REVIEW: 天注定 [A Touch of Sin] [2013]

Score: 8/10 | ★ ★ ★


Rating: NR | Runtime: 125 minutes | Release Date: October 4th, 2013 (USA)
Studio: Koch Lorber Films
Director(s): Zhangke Jia
Writer(s): Zhangke Jia

“Hunting animals”

Winner of Best Screenplay at the 2013 Festival de Cannes, Chinese writer/director Zhangke Jia‘s latest work 天注定 [A Touch of Sin] is a sprawling drama depicting his country’s contemporary struggles amidst its ever-growing economy. While we’d love to say how more money and financial success is crucial to finding increased peace and harmony amongst a people, we all know the reality usually breeds corruption, greed, and violence between those who have acquired the spoils and those left watching themselves and their kin helplessly standby as poor as they’ve ever been. It doesn’t matter whether you’re located in the rural mining towns of the Shanxi province or the southern metropolis that is Guangzhou, there will always be a class hierarchy to follow and the mounting pressure to break-free by any means necessary.

Jia shows us this truth by following four disparate characters from different parts of the country that connect in only the most minor of ways (like passing on the road or riding the same train out of town). Each is down on his/her luck with a hope for something more before tragedy either strikes or is wrought in a fit of abuse fatefully used as a means to feel something other than the weight of the world crushing their spirit. Miner Dahai (Wu Jiang), migrant worker Zhao San (Baoqiang Wang), receptionist Xiao Yu (Jia’s real life wife Tao Zhao), and young journeyman Xiao Hui (Lanshan Luo) all have the potential for success if only a stroke of luck could hit. The understandable thought that only bad deeds get rewarded, however, makes such forward progress impossible to believe.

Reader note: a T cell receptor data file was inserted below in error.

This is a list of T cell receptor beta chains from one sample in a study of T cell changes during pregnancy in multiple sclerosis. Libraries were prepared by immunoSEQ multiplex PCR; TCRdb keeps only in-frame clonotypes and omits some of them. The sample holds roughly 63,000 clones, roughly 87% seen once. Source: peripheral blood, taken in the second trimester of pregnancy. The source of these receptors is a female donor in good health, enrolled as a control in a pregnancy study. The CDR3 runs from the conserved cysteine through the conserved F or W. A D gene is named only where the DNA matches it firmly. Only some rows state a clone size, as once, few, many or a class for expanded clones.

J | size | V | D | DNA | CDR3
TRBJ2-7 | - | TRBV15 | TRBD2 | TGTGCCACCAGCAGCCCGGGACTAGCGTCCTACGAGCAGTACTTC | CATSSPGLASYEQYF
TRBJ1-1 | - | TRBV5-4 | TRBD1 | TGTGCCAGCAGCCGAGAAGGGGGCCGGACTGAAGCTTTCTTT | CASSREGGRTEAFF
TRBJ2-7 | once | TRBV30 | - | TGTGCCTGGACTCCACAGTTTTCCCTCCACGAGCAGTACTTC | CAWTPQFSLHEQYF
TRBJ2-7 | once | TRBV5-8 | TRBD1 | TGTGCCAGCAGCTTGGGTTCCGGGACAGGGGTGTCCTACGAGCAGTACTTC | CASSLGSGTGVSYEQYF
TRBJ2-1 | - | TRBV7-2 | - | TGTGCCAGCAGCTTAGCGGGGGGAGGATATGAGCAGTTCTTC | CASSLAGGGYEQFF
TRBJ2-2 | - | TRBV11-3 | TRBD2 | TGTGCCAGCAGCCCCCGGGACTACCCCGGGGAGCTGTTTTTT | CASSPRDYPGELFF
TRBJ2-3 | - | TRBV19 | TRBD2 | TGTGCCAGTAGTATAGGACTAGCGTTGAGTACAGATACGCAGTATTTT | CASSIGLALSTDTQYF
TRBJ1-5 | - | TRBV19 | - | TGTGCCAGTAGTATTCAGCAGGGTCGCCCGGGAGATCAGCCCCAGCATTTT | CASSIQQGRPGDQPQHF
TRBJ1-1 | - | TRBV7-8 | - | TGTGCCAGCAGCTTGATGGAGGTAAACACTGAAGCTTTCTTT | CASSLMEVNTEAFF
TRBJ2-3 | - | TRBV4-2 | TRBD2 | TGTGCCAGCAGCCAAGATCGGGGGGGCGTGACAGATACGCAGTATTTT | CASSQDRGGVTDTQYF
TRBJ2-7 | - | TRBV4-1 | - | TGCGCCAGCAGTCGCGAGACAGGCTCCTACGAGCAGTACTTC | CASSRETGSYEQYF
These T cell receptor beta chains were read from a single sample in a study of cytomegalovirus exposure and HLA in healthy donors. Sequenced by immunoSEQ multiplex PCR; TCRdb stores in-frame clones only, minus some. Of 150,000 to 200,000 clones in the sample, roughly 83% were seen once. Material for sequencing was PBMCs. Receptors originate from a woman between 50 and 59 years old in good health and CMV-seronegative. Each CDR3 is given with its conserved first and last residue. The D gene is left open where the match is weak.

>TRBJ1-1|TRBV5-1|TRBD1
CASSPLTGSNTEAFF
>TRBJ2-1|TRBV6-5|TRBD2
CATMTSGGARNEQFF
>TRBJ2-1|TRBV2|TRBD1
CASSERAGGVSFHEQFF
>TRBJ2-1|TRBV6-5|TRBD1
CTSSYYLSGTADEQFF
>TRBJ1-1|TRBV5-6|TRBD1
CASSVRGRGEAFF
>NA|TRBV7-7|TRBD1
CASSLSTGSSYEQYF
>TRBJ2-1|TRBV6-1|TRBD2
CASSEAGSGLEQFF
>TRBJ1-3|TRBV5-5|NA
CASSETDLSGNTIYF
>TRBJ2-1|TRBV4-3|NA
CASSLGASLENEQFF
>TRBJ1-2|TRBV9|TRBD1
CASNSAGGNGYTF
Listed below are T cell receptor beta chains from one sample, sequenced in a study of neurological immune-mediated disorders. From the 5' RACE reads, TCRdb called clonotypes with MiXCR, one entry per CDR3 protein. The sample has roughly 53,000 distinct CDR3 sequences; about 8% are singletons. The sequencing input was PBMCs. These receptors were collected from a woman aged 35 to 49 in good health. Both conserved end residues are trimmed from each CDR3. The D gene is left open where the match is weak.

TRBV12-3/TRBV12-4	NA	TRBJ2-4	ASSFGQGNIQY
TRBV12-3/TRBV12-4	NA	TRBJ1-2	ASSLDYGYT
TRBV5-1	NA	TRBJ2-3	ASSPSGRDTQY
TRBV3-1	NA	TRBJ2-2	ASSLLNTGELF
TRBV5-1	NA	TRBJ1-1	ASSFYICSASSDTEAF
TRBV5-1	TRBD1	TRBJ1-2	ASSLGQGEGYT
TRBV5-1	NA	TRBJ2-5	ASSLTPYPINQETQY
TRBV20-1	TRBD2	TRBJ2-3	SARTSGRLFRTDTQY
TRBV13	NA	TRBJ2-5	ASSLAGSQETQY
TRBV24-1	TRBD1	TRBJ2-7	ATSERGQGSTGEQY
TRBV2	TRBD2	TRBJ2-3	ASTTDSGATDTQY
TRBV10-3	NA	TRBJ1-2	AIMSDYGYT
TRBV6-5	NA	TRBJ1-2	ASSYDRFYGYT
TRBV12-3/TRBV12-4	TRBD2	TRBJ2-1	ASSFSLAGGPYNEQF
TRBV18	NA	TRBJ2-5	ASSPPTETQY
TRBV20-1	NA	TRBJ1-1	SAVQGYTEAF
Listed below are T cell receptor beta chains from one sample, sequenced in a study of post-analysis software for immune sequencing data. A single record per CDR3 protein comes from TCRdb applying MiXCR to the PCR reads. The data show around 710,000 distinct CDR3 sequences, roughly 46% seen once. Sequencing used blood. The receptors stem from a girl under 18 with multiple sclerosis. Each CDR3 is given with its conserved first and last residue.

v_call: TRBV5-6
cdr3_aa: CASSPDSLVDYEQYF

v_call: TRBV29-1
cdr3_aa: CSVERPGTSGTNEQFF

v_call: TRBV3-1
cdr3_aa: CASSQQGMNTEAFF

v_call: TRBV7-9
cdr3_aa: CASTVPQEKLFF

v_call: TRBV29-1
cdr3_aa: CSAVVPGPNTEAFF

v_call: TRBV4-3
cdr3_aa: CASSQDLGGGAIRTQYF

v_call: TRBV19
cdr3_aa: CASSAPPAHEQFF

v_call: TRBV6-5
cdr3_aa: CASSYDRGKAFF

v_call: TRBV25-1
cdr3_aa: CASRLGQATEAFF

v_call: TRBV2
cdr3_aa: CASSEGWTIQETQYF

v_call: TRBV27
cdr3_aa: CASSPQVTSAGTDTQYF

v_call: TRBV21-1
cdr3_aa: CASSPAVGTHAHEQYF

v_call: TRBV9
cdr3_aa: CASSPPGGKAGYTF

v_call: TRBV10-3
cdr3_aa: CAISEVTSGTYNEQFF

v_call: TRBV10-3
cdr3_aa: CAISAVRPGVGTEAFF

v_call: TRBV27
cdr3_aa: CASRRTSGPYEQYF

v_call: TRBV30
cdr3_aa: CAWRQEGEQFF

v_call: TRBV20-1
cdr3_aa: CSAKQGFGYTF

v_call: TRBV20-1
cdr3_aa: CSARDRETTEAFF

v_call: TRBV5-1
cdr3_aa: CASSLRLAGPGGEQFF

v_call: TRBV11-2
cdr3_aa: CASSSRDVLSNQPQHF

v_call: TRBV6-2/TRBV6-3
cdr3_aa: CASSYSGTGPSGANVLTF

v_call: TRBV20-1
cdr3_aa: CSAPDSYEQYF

The stress and injustice of watching those once close to you rise in power while you remain stagnant is seen in the first chapter with Dahai’s perpetual complaints of corruption courtesy of the government officials and corporate entities keeping them afloat. So wrapped up in his conspiracy theories, he cannot see that he was once someone the people respected and someone with a personal connection to those he’s “fighting”. Rather than see their success as a possibility to strive towards, however, he sees it as something to destroy. Pushed to the brink once his accusations are met with a physically brutal response, he’s left with only one option. Sadly, there are simply too many marginalized citizens like Dahai who feel so alone at the bottom that they fight to ensure no one is left at the top.

This remorselessly brutal climax to Dahai’s story—like the other three acts—is ripped from the headlines of a not-so-distant past. We in America know its theme too well, turning its tragic origins and ubiquity into a joke to marginalize further with the phrase “Going Postal”. There’s a strange sensation of complicity with what Dahai does to those he thinks have wronged his community, though, and perhaps even an implicit condoning of his actions once the smile of relief spreads across his face after the massacre is complete. Some will hail him as a hero of the people, disgusted by his process to inflict change yet not necessarily against the result. It’s the type of mob mentality that goes hand-in-hand with progress; that constant idea of entitlement some find more powerful than pride in a hard day’s work.